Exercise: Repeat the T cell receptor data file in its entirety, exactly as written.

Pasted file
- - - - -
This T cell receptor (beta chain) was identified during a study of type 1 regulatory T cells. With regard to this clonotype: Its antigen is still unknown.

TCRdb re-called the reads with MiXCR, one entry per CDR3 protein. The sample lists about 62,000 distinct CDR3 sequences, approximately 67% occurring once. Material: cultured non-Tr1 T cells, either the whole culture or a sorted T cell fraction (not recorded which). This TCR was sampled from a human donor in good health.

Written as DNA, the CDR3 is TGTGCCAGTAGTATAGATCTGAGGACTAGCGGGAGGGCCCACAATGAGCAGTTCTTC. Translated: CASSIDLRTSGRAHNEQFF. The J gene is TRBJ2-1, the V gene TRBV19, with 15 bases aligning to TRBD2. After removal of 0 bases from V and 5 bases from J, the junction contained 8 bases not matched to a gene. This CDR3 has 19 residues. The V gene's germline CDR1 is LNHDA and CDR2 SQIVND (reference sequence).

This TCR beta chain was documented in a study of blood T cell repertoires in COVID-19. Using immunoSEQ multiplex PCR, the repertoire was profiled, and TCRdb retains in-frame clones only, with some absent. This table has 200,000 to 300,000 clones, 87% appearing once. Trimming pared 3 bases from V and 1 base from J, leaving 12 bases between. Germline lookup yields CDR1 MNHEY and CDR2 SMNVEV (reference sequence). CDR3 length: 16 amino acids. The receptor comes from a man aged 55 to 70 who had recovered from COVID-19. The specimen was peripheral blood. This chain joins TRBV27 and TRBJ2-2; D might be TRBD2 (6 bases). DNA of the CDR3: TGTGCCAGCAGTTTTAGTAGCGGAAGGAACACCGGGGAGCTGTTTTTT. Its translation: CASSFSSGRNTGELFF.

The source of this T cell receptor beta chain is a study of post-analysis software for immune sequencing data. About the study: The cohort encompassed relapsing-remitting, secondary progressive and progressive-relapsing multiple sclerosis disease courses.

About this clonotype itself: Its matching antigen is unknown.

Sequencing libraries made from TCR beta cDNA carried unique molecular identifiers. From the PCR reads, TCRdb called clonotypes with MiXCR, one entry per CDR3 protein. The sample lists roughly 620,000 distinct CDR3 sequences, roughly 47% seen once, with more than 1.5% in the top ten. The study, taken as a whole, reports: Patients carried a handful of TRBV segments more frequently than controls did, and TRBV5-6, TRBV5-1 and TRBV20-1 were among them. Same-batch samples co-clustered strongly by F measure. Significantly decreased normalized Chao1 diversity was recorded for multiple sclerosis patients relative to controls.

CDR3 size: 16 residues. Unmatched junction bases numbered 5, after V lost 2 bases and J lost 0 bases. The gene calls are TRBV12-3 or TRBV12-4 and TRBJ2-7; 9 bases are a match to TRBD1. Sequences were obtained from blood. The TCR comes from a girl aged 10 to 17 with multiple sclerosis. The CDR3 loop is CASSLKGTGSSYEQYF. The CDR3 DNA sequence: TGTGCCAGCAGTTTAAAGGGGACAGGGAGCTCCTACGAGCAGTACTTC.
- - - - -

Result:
This T cell receptor (beta chain) was identified during a study of type 1 regulatory T cells. With regard to this clonotype: Its antigen is still unknown.

TCRdb re-called the reads with MiXCR, one entry per CDR3 protein. The sample lists about 62,000 distinct CDR3 sequences, approximately 67% occurring once. Material: cultured non-Tr1 T cells, either the whole culture or a sorted T cell fraction (not recorded which). This TCR was sampled from a human donor in good health.

Written as DNA, the CDR3 is TGTGCCAGTAGTATAGATCTGAGGACTAGCGGGAGGGCCCACAATGAGCAGTTCTTC. Translated: CASSIDLRTSGRAHNEQFF. The J gene is TRBJ2-1, the V gene TRBV19, with 15 bases aligning to TRBD2. After removal of 0 bases from V and 5 bases from J, the junction contained 8 bases not matched to a gene. This CDR3 has 19 residues. The V gene's germline CDR1 is LNHDA and CDR2 SQIVND (reference sequence).

This TCR beta chain was documented in a study of blood T cell repertoires in COVID-19. Using immunoSEQ multiplex PCR, the repertoire was profiled, and TCRdb retains in-frame clones only, with some absent. This table has 200,000 to 300,000 clones, 87% appearing once. Trimming pared 3 bases from V and 1 base from J, leaving 12 bases between. Germline lookup yields CDR1 MNHEY and CDR2 SMNVEV (reference sequence). CDR3 length: 16 amino acids. The receptor comes from a man aged 55 to 70 who had recovered from COVID-19. The specimen was peripheral blood. This chain joins TRBV27 and TRBJ2-2; D might be TRBD2 (6 bases). DNA of the CDR3: TGTGCCAGCAGTTTTAGTAGCGGAAGGAACACCGGGGAGCTGTTTTTT. Its translation: CASSFSSGRNTGELFF.

The source of this T cell receptor beta chain is a study of post-analysis software for immune sequencing data. About the study: The cohort encompassed relapsing-remitting, secondary progressive and progressive-relapsing multiple sclerosis disease courses.

About this clonotype itself: Its matching antigen is unknown.

Sequencing libraries made from TCR beta cDNA carried unique molecular identifiers. From the PCR reads, TCRdb called clonotypes with MiXCR, one entry per CDR3 protein. The sample lists roughly 620,000 distinct CDR3 sequences, roughly 47% seen once, with more than 1.5% in the top ten. The study, taken as a whole, reports: Patients carried a handful of TRBV segments more frequently than controls did, and TRBV5-6, TRBV5-1 and TRBV20-1 were among them. Same-batch samples co-clustered strongly by F measure. Significantly decreased normalized Chao1 diversity was recorded for multiple sclerosis patients relative to controls.

CDR3 size: 16 residues. Unmatched junction bases numbered 5, after V lost 2 bases and J lost 0 bases. The gene calls are TRBV12-3 or TRBV12-4 and TRBJ2-7; 9 bases are a match to TRBD1. Sequences were obtained from blood. The TCR comes from a girl aged 10 to 17 with multiple sclerosis. The CDR3 loop is CASSLKGTGSSYEQYF. The CDR3 DNA sequence: TGTGCCAGCAGTTTAAAGGGGACAGGGAGCTCCTACGAGCAGTACTTC.